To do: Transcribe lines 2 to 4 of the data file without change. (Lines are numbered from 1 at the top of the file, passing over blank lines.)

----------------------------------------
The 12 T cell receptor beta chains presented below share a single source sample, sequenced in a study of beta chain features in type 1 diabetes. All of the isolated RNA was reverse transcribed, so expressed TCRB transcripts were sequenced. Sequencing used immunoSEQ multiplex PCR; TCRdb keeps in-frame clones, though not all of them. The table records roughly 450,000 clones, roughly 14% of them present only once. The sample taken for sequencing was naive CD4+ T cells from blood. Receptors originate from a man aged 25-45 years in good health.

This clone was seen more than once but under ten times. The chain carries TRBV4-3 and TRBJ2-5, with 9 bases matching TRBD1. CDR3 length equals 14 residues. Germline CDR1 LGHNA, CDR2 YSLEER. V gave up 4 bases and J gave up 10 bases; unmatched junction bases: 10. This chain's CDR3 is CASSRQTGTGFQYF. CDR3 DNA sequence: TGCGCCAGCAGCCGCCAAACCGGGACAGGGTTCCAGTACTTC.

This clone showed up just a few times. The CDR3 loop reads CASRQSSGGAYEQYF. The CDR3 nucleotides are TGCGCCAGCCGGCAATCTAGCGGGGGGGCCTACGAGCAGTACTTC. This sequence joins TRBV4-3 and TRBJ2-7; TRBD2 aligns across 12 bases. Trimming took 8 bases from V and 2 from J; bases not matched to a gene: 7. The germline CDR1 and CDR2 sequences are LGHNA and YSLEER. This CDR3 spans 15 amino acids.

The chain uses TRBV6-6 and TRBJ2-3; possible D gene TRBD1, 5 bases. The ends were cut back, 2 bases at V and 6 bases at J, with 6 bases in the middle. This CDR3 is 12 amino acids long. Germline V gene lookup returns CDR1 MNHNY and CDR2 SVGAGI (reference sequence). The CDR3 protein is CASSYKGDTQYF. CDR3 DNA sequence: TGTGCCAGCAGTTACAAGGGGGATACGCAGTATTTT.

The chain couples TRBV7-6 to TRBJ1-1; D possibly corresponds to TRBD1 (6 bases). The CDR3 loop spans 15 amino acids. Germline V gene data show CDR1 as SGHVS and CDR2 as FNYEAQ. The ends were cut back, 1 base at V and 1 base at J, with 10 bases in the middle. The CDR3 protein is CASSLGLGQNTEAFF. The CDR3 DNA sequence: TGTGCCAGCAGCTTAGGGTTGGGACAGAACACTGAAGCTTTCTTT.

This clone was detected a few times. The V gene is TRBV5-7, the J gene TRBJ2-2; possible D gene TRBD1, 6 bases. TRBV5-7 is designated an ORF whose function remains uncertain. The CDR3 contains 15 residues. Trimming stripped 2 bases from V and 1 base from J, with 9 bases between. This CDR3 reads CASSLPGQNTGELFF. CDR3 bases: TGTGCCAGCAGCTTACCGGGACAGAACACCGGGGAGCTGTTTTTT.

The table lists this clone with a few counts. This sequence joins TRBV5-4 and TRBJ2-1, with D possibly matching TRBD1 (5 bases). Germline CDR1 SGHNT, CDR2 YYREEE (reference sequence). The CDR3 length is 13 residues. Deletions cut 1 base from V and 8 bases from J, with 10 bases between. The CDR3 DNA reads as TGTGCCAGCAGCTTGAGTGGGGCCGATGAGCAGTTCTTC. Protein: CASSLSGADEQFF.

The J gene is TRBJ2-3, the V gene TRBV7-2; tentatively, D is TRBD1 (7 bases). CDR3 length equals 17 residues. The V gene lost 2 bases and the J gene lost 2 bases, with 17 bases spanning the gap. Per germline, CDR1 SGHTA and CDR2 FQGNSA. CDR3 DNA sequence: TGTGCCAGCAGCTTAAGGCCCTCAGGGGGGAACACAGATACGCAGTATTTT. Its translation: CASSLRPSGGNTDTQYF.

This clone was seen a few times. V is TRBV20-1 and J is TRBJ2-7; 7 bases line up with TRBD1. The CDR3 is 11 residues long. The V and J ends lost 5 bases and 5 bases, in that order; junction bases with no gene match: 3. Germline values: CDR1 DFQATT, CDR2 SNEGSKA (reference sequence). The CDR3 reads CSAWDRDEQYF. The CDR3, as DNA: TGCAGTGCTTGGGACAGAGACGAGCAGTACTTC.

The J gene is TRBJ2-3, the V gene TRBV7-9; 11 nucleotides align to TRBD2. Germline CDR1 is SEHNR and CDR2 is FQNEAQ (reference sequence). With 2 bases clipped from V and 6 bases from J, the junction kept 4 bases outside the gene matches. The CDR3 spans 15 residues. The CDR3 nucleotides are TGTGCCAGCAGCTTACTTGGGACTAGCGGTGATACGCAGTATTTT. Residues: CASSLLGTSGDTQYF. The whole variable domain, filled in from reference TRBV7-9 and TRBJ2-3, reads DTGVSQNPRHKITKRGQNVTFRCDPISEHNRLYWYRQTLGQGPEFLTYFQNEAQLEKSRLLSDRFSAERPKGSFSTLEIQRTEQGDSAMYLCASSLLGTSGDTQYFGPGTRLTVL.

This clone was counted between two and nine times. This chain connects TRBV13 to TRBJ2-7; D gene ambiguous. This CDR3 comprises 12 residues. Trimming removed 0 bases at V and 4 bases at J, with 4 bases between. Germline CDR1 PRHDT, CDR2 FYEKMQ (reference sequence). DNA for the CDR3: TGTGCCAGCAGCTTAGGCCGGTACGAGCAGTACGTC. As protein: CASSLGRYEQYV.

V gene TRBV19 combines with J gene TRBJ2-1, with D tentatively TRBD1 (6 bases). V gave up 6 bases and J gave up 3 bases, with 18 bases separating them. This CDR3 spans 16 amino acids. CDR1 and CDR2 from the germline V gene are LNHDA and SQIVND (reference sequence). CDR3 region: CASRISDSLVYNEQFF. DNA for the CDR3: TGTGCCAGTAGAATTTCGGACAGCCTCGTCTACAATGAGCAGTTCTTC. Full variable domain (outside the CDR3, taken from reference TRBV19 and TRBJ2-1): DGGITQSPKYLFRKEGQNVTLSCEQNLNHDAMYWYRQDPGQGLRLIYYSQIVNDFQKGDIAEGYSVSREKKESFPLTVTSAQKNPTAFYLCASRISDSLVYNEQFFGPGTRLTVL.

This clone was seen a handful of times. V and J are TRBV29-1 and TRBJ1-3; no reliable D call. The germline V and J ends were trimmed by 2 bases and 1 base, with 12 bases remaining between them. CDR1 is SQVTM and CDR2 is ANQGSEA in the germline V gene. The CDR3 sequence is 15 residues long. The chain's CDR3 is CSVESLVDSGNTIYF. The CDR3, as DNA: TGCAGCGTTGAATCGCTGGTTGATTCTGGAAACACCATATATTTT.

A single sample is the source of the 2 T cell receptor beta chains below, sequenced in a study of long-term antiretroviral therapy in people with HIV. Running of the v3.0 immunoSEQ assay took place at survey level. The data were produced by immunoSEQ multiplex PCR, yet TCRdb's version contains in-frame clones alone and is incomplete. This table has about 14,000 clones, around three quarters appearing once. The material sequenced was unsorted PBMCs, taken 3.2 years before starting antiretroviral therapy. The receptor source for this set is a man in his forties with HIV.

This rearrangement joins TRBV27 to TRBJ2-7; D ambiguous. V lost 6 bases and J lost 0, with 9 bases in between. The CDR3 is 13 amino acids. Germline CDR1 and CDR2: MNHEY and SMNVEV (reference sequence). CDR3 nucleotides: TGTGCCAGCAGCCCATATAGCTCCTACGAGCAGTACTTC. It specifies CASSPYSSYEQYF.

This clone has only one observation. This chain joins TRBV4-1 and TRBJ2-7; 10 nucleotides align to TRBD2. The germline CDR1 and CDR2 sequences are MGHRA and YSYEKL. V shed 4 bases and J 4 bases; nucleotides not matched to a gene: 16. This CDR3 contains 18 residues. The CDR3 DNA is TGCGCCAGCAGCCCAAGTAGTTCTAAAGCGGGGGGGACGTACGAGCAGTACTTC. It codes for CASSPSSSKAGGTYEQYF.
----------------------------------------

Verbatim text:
This clone was seen more than once but under ten times. The chain carries TRBV4-3 and TRBJ2-5, with 9 bases matching TRBD1. CDR3 length equals 14 residues. Germline CDR1 LGHNA, CDR2 YSLEER. V gave up 4 bases and J gave up 10 bases; unmatched junction bases: 10. This chain's CDR3 is CASSRQTGTGFQYF. CDR3 DNA sequence: TGCGCCAGCAGCCGCCAAACCGGGACAGGGTTCCAGTACTTC.

This clone showed up just a few times. The CDR3 loop reads CASRQSSGGAYEQYF. The CDR3 nucleotides are TGCGCCAGCCGGCAATCTAGCGGGGGGGCCTACGAGCAGTACTTC. This sequence joins TRBV4-3 and TRBJ2-7; TRBD2 aligns across 12 bases. Trimming took 8 bases from V and 2 from J; bases not matched to a gene: 7. The germline CDR1 and CDR2 sequences are LGHNA and YSLEER. This CDR3 spans 15 amino acids.

The chain uses TRBV6-6 and TRBJ2-3; possible D gene TRBD1, 5 bases. The ends were cut back, 2 bases at V and 6 bases at J, with 6 bases in the middle. This CDR3 is 12 amino acids long. Germline V gene lookup returns CDR1 MNHNY and CDR2 SVGAGI (reference sequence). The CDR3 protein is CASSYKGDTQYF. CDR3 DNA sequence: TGTGCCAGCAGTTACAAGGGGGATACGCAGTATTTT.